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How does the amplitude on a EM wave graph correspond to the number of photons?

  1. Aug 20, 2012 #1
    Hello all! I am trying to understand ER on a more intuitive level. I can see the relationship between energy and frequency. The relationship between amplitude and photon number is less clear. So far I have E = hf. I understand that the intensity of light is a function of the number of photons. Can this be correlated to amplitude? If so, then how? Thank you.
  2. jcsd
  3. Aug 21, 2012 #2


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    Staff: Mentor

    What amplitude are you referring to?
  4. Aug 21, 2012 #3
    The intensity of a light beam depends on the number of photons in the light beam; The energy depends on the energy [frequency] of the individual photons.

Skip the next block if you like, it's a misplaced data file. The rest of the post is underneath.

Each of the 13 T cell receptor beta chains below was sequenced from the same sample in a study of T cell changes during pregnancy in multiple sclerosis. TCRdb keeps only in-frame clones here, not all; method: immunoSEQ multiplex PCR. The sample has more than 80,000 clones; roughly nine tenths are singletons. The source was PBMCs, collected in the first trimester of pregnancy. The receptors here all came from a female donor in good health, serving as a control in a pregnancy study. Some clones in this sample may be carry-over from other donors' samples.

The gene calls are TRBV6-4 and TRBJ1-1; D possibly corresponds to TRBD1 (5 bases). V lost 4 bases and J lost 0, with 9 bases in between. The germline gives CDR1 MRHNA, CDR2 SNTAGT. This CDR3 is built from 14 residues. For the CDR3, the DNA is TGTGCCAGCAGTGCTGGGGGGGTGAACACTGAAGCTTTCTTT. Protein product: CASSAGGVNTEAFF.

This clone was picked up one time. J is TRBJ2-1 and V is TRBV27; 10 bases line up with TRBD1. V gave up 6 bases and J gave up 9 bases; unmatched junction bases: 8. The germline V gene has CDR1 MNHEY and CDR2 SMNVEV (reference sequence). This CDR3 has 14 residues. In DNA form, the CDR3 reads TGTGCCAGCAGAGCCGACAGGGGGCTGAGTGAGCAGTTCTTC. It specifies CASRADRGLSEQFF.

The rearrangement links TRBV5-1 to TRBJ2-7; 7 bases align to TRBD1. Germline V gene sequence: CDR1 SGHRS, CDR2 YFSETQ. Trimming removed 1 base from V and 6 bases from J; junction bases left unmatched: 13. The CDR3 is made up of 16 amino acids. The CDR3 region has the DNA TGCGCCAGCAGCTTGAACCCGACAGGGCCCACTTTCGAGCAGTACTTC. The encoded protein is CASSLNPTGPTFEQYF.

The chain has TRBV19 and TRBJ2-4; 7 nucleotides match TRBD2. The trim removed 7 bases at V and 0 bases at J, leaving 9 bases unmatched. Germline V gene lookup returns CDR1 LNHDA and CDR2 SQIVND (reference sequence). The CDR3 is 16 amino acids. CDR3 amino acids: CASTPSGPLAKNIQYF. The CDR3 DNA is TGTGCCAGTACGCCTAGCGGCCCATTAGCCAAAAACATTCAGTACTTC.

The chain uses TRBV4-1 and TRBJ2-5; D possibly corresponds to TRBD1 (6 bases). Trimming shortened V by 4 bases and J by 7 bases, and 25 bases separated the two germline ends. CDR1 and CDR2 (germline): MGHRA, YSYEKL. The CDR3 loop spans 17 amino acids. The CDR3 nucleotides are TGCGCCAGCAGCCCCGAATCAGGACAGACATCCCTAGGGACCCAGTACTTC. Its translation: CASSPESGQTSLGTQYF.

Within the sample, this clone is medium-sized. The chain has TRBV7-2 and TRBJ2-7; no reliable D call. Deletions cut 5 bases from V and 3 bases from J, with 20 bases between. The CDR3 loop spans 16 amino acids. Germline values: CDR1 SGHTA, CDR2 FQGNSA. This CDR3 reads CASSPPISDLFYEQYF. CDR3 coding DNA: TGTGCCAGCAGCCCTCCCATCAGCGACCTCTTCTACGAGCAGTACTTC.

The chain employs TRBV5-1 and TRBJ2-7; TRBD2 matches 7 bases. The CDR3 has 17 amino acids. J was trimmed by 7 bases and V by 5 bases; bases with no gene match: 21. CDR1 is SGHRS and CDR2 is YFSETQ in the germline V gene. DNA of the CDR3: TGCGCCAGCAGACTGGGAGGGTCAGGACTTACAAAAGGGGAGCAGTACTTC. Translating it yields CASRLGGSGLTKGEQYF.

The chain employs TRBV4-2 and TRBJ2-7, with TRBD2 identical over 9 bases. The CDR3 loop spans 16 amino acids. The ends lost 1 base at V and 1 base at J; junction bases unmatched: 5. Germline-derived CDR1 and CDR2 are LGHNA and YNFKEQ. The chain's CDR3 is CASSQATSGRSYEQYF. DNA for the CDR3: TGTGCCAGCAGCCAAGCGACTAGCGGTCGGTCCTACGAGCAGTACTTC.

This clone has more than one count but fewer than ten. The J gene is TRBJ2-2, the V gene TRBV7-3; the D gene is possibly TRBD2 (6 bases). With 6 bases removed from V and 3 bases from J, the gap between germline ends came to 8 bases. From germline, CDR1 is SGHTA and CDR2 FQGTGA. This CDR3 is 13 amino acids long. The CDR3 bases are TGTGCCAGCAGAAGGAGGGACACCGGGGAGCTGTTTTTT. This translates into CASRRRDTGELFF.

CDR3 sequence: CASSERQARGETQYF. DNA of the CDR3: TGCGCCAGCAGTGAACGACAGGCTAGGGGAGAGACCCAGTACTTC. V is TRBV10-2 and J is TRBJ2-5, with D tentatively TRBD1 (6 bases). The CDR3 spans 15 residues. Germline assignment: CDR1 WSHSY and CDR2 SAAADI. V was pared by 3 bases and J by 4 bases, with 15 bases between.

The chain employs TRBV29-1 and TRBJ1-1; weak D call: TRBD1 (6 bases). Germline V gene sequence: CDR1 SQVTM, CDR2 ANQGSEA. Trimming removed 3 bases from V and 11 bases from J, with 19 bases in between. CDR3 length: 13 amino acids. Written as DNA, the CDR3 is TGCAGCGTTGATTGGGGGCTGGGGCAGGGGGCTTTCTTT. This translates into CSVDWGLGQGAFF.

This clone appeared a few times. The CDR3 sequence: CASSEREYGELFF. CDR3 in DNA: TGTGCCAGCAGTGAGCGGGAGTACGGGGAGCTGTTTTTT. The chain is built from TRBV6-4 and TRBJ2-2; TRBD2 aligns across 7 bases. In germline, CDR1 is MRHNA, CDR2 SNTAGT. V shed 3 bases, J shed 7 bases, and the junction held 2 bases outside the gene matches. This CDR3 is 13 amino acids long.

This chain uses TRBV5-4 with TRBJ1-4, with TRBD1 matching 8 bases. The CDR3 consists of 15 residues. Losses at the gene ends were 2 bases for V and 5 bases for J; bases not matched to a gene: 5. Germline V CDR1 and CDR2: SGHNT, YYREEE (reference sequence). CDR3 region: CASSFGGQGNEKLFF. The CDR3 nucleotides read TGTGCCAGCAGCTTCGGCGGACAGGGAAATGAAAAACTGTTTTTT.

More here:
    Photoelectric effect
  5. Aug 21, 2012 #4

    Physics Monkey

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    I assume by amplitude you mean the magnitude of the electric field, let's call it E. In fact, E is related to the average number of photons via [itex] N \sim E^2[/itex]. Please note also the very important word average. A macroscopic electric field does not correspond to an exact number of photons but instead to something called a coherent state of photons (we can discuss this later if you want).

    My claim above can be understood as follows. Let's think about a EM wave of fixed frequency. If you accept that the energy of one photon is [itex] h f [/itex] then the energy of N photons is [itex] N h f[/itex] and the rate of energy flow, which is proportional to the intensity, is [itex] I \sim c N h f[/itex] ([itex] c [/itex] is the speed of light i.e. how fast the photons are going). Now you also know that the intensity is given by [itex] I \sim E^2 [/itex] in a classical EM wave, so by equating these two forms you find that [itex] E^2 \sim N[/itex] up to lots of factors that you can work out or look up somewhere.

    Hope this helps.
  6. Aug 23, 2012 #5
    Thanks. I was referring to both the electric and the magnetic fields. What you gave me so far is what I was looking for. I will work with it some.
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